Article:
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Portland, OR, United States

Boles M.,Program Design and Evaluation Services | Adams A.,Community Wellness and Prevention | Gredler A.,26 SW Stark Street | Manhas S.,26 SW Stark Street
Preventive Medicine

Objective: We examined the impact of a mass media campaign that was designed to educate residents about the amount of added sugars in soda and other sugary drinks, as well as the health impacts of consuming such drinks. Method: The campaign was implemented in Multnomah County (Portland), Oregon in 2011 and included paid and unpaid media on the web, television, billboards, and transit. A telephone survey (n. =. 402) measured campaign awareness, attitudes toward obesity, knowledge about health problems of excessive sugar, and behavioral intentions and behaviors around soda and sugary drink consumption. Results: Nearly 80% of people who were aware of the media campaign intended to reduce the amount of soda or sugary drinks they offered to a child as a result of the campaign ads. Those who were aware of the campaign were more likely to agree that too much sugar causes health problems (97.3% vs. 85.9%). There was no significant change in self-reported soda consumption. Conclusion: Media campaigns about sugary drinks and obesity may be effective for raising awareness about added sugars in beverages, increasing knowledge about health problems associated with excessive sugar consumption, and prompting behavioral intentions to reduce soda and sugary drink consumption. © 2014 Elsevier Inc. Source

Dent C.W.,Program Design and Evaluation Services
Rural and remote health

Secondhand smoke (SHS) exposure causes premature death and disease in children and non-smoking adults; the home is the primary source of SHS exposure. The aim of this study was to assess variance in the prevalence of children's SHS exposure in Alaskan households with an adult smoker according to rurality, race/ethnicity, income and education, household age composition, marital status, amount smoked each day, and beliefs in SHS health consequences. Telephone interviews were conducted between 2004 and 2007 on a population-based random sample of 1119 Alaskan adult smokers with children living in the household. Respondents living with children over 5 years of age reported a significantly (p <0.05) higher prevalence of home SHS exposure, compared with those living with younger children. Respondents 40 years and older reported significantly more exposure than others. Alaska Native smokers reported significantly lower SHS exposure in their homes than those of other races, as did those living in very rural areas. Respondents' heavier smoking was significantly associated with more SHS exposure. The sub-population of adults living without other adults was approximately 1.5 times more likely to report SHS exposure than those living with other adults. As expected, having a no-smoking rule in the home greatly lowered the risk of SHS exposure in the home. Although most smokers with children believed that SHS is harmful, some need to convert those beliefs into actions. The results from this study suggest that those with school-aged children, and moderate to heavy smokers should be targeted for intervention, given their high prevalence of home SHS exposure. Future work should examine reasons for low exposure levels among Alaska Native people to inform programmatic efforts in other communities. Source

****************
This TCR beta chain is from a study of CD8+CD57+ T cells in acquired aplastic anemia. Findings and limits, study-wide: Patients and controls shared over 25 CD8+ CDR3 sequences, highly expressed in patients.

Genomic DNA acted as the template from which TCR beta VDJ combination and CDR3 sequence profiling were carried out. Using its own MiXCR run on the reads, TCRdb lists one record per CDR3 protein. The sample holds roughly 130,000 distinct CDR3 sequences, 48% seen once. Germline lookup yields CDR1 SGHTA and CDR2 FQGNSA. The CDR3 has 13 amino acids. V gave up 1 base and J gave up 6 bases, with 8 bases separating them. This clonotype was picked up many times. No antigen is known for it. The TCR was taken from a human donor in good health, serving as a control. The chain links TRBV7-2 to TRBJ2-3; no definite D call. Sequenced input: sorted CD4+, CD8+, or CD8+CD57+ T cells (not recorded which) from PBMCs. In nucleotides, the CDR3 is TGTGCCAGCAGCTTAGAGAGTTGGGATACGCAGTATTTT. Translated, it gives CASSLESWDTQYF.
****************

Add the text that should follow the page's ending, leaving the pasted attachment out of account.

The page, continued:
Drach L.L.,Program Design and Evaluation Services | Morris D.,Oregon Public Health Division | Cushing C.,Oregon Public Health Division | Romoli C.,Oregon Public Health Division | Harris R.L.,Oregon Public Health Division
Preventing Chronic Disease